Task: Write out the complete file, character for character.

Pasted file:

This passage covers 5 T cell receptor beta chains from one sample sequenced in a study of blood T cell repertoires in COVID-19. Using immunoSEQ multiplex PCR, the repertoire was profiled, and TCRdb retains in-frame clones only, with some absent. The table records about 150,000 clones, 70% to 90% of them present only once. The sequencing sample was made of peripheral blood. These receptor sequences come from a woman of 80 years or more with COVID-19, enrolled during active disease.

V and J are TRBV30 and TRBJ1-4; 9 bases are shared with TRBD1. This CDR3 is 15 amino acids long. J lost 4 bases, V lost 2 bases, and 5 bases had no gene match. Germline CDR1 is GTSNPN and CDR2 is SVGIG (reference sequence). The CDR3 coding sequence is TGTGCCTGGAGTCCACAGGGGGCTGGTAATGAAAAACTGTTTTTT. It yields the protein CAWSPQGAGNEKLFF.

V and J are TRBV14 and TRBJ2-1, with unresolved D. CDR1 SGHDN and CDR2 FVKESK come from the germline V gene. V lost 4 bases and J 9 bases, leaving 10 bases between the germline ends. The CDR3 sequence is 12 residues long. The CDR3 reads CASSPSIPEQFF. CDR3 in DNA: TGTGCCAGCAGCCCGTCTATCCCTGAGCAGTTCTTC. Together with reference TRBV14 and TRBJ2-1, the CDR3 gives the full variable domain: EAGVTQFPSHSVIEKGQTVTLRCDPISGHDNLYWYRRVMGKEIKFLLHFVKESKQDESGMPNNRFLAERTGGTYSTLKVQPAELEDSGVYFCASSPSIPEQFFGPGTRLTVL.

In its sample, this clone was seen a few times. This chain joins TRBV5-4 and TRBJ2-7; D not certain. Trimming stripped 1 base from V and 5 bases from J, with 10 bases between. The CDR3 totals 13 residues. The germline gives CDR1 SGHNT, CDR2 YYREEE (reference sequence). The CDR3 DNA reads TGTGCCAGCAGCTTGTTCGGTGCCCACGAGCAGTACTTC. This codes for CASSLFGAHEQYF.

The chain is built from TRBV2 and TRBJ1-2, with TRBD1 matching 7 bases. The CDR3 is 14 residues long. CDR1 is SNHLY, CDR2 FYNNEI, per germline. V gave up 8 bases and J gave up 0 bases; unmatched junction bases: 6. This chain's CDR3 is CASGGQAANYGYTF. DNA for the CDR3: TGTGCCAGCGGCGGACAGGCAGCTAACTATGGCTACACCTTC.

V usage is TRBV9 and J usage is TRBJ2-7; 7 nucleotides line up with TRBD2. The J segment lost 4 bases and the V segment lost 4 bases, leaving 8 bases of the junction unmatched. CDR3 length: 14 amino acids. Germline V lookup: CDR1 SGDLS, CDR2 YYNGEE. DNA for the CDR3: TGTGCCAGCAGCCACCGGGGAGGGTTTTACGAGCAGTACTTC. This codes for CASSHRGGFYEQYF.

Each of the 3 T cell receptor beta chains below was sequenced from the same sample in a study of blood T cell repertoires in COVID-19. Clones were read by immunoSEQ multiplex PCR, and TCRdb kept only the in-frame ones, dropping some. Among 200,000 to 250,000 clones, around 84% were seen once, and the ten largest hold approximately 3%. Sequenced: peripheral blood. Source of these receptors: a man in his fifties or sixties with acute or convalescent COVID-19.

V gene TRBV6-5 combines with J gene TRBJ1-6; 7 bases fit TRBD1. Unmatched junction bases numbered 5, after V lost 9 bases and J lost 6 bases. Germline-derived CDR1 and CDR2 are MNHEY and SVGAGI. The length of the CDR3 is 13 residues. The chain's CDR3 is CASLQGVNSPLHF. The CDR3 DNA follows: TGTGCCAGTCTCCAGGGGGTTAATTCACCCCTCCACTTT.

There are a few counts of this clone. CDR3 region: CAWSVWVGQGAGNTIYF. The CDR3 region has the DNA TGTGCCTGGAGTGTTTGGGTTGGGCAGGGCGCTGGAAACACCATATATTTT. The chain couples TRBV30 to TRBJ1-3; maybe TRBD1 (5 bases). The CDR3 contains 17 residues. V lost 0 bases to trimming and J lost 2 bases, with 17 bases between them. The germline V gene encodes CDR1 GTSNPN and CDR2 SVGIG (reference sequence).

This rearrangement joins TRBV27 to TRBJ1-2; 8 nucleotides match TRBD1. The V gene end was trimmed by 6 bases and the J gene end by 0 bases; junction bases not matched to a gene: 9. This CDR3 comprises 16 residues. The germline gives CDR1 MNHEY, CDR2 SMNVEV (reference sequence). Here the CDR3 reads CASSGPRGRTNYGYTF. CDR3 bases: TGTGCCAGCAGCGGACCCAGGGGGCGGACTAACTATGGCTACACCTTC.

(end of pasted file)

This passage covers 5 T cell receptor beta chains from one sample sequenced in a study of blood T cell repertoires in COVID-19. Using immunoSEQ multiplex PCR, the repertoire was profiled, and TCRdb retains in-frame clones only, with some absent. The table records about 150,000 clones, 70% to 90% of them present only once. The sequencing sample was made of peripheral blood. These receptor sequences come from a woman of 80 years or more with COVID-19, enrolled during active disease.

V and J are TRBV30 and TRBJ1-4; 9 bases are shared with TRBD1. This CDR3 is 15 amino acids long. J lost 4 bases, V lost 2 bases, and 5 bases had no gene match. Germline CDR1 is GTSNPN and CDR2 is SVGIG (reference sequence). The CDR3 coding sequence is TGTGCCTGGAGTCCACAGGGGGCTGGTAATGAAAAACTGTTTTTT. It yields the protein CAWSPQGAGNEKLFF.

V and J are TRBV14 and TRBJ2-1, with unresolved D. CDR1 SGHDN and CDR2 FVKESK come from the germline V gene. V lost 4 bases and J 9 bases, leaving 10 bases between the germline ends. The CDR3 sequence is 12 residues long. The CDR3 reads CASSPSIPEQFF. CDR3 in DNA: TGTGCCAGCAGCCCGTCTATCCCTGAGCAGTTCTTC. Together with reference TRBV14 and TRBJ2-1, the CDR3 gives the full variable domain: EAGVTQFPSHSVIEKGQTVTLRCDPISGHDNLYWYRRVMGKEIKFLLHFVKESKQDESGMPNNRFLAERTGGTYSTLKVQPAELEDSGVYFCASSPSIPEQFFGPGTRLTVL.

In its sample, this clone was seen a few times. This chain joins TRBV5-4 and TRBJ2-7; D not certain. Trimming stripped 1 base from V and 5 bases from J, with 10 bases between. The CDR3 totals 13 residues. The germline gives CDR1 SGHNT, CDR2 YYREEE (reference sequence). The CDR3 DNA reads TGTGCCAGCAGCTTGTTCGGTGCCCACGAGCAGTACTTC. This codes for CASSLFGAHEQYF.

The chain is built from TRBV2 and TRBJ1-2, with TRBD1 matching 7 bases. The CDR3 is 14 residues long. CDR1 is SNHLY, CDR2 FYNNEI, per germline. V gave up 8 bases and J gave up 0 bases; unmatched junction bases: 6. This chain's CDR3 is CASGGQAANYGYTF. DNA for the CDR3: TGTGCCAGCGGCGGACAGGCAGCTAACTATGGCTACACCTTC.

V usage is TRBV9 and J usage is TRBJ2-7; 7 nucleotides line up with TRBD2. The J segment lost 4 bases and the V segment lost 4 bases, leaving 8 bases of the junction unmatched. CDR3 length: 14 amino acids. Germline V lookup: CDR1 SGDLS, CDR2 YYNGEE. DNA for the CDR3: TGTGCCAGCAGCCACCGGGGAGGGTTTTACGAGCAGTACTTC. This codes for CASSHRGGFYEQYF.

Each of the 3 T cell receptor beta chains below was sequenced from the same sample in a study of blood T cell repertoires in COVID-19. Clones were read by immunoSEQ multiplex PCR, and TCRdb kept only the in-frame ones, dropping some. Among 200,000 to 250,000 clones, around 84% were seen once, and the ten largest hold approximately 3%. Sequenced: peripheral blood. Source of these receptors: a man in his fifties or sixties with acute or convalescent COVID-19.

V gene TRBV6-5 combines with J gene TRBJ1-6; 7 bases fit TRBD1. Unmatched junction bases numbered 5, after V lost 9 bases and J lost 6 bases. Germline-derived CDR1 and CDR2 are MNHEY and SVGAGI. The length of the CDR3 is 13 residues. The chain's CDR3 is CASLQGVNSPLHF. The CDR3 DNA follows: TGTGCCAGTCTCCAGGGGGTTAATTCACCCCTCCACTTT.

There are a few counts of this clone. CDR3 region: CAWSVWVGQGAGNTIYF. The CDR3 region has the DNA TGTGCCTGGAGTGTTTGGGTTGGGCAGGGCGCTGGAAACACCATATATTTT. The chain couples TRBV30 to TRBJ1-3; maybe TRBD1 (5 bases). The CDR3 contains 17 residues. V lost 0 bases to trimming and J lost 2 bases, with 17 bases between them. The germline V gene encodes CDR1 GTSNPN and CDR2 SVGIG (reference sequence).

This rearrangement joins TRBV27 to TRBJ1-2; 8 nucleotides match TRBD1. The V gene end was trimmed by 6 bases and the J gene end by 0 bases; junction bases not matched to a gene: 9. This CDR3 comprises 16 residues. The germline gives CDR1 MNHEY, CDR2 SMNVEV (reference sequence). Here the CDR3 reads CASSGPRGRTNYGYTF. CDR3 bases: TGTGCCAGCAGCGGACCCAGGGGGCGGACTAACTATGGCTACACCTTC.